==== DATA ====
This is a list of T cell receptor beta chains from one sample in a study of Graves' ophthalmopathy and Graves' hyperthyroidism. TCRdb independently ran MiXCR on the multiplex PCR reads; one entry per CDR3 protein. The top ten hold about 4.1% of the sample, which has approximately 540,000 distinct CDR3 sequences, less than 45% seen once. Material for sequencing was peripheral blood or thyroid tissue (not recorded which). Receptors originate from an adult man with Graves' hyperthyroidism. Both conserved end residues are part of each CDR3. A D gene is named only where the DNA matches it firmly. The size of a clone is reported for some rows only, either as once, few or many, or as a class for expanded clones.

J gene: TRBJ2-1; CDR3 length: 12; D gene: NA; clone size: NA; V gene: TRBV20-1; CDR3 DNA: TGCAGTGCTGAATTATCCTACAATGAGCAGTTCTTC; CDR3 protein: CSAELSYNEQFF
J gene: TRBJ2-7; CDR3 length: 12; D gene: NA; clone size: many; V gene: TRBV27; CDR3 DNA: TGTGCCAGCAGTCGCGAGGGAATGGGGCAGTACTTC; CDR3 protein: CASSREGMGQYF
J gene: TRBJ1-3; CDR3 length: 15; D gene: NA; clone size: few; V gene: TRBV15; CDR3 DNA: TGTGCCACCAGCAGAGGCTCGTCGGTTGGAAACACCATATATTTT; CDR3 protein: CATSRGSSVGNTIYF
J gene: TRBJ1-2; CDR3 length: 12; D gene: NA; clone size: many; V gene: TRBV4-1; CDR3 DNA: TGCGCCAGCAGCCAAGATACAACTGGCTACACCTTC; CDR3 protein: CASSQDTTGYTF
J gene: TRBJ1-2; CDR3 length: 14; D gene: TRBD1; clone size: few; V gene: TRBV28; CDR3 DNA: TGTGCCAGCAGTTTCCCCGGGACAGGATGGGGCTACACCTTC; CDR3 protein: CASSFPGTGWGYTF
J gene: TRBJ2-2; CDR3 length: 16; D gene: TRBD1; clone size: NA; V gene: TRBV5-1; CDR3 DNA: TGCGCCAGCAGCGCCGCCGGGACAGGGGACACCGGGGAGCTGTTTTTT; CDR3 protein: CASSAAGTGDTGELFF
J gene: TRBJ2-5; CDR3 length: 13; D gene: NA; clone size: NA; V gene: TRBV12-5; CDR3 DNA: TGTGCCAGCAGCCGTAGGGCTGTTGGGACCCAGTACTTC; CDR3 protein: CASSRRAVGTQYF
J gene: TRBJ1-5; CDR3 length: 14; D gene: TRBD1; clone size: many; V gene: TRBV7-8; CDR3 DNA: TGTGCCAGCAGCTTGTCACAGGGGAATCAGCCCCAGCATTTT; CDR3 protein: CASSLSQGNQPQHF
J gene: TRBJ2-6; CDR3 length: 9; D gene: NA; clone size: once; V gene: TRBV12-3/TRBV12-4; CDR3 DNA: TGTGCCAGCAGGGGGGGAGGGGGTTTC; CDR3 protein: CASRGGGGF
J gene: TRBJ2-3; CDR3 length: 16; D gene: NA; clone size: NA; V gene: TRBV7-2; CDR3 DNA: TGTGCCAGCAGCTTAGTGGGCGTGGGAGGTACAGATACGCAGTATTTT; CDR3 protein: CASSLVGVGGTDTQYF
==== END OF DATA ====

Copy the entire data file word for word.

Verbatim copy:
This is a list of T cell receptor beta chains from one sample in a study of Graves' ophthalmopathy and Graves' hyperthyroidism. TCRdb independently ran MiXCR on the multiplex PCR reads; one entry per CDR3 protein. The top ten hold about 4.1% of the sample, which has approximately 540,000 distinct CDR3 sequences, less than 45% seen once. Material for sequencing was peripheral blood or thyroid tissue (not recorded which). Receptors originate from an adult man with Graves' hyperthyroidism. Both conserved end residues are part of each CDR3. A D gene is named only where the DNA matches it firmly. The size of a clone is reported for some rows only, either as once, few or many, or as a class for expanded clones.

J gene: TRBJ2-1; CDR3 length: 12; D gene: NA; clone size: NA; V gene: TRBV20-1; CDR3 DNA: TGCAGTGCTGAATTATCCTACAATGAGCAGTTCTTC; CDR3 protein: CSAELSYNEQFF
J gene: TRBJ2-7; CDR3 length: 12; D gene: NA; clone size: many; V gene: TRBV27; CDR3 DNA: TGTGCCAGCAGTCGCGAGGGAATGGGGCAGTACTTC; CDR3 protein: CASSREGMGQYF
J gene: TRBJ1-3; CDR3 length: 15; D gene: NA; clone size: few; V gene: TRBV15; CDR3 DNA: TGTGCCACCAGCAGAGGCTCGTCGGTTGGAAACACCATATATTTT; CDR3 protein: CATSRGSSVGNTIYF
J gene: TRBJ1-2; CDR3 length: 12; D gene: NA; clone size: many; V gene: TRBV4-1; CDR3 DNA: TGCGCCAGCAGCCAAGATACAACTGGCTACACCTTC; CDR3 protein: CASSQDTTGYTF
J gene: TRBJ1-2; CDR3 length: 14; D gene: TRBD1; clone size: few; V gene: TRBV28; CDR3 DNA: TGTGCCAGCAGTTTCCCCGGGACAGGATGGGGCTACACCTTC; CDR3 protein: CASSFPGTGWGYTF
J gene: TRBJ2-2; CDR3 length: 16; D gene: TRBD1; clone size: NA; V gene: TRBV5-1; CDR3 DNA: TGCGCCAGCAGCGCCGCCGGGACAGGGGACACCGGGGAGCTGTTTTTT; CDR3 protein: CASSAAGTGDTGELFF
J gene: TRBJ2-5; CDR3 length: 13; D gene: NA; clone size: NA; V gene: TRBV12-5; CDR3 DNA: TGTGCCAGCAGCCGTAGGGCTGTTGGGACCCAGTACTTC; CDR3 protein: CASSRRAVGTQYF
J gene: TRBJ1-5; CDR3 length: 14; D gene: TRBD1; clone size: many; V gene: TRBV7-8; CDR3 DNA: TGTGCCAGCAGCTTGTCACAGGGGAATCAGCCCCAGCATTTT; CDR3 protein: CASSLSQGNQPQHF
J gene: TRBJ2-6; CDR3 length: 9; D gene: NA; clone size: once; V gene: TRBV12-3/TRBV12-4; CDR3 DNA: TGTGCCAGCAGGGGGGGAGGGGGTTTC; CDR3 protein: CASRGGGGF
J gene: TRBJ2-3; CDR3 length: 16; D gene: NA; clone size: NA; V gene: TRBV7-2; CDR3 DNA: TGTGCCAGCAGCTTAGTGGGCGTGGGAGGTACAGATACGCAGTATTTT; CDR3 protein: CASSLVGVGGTDTQYF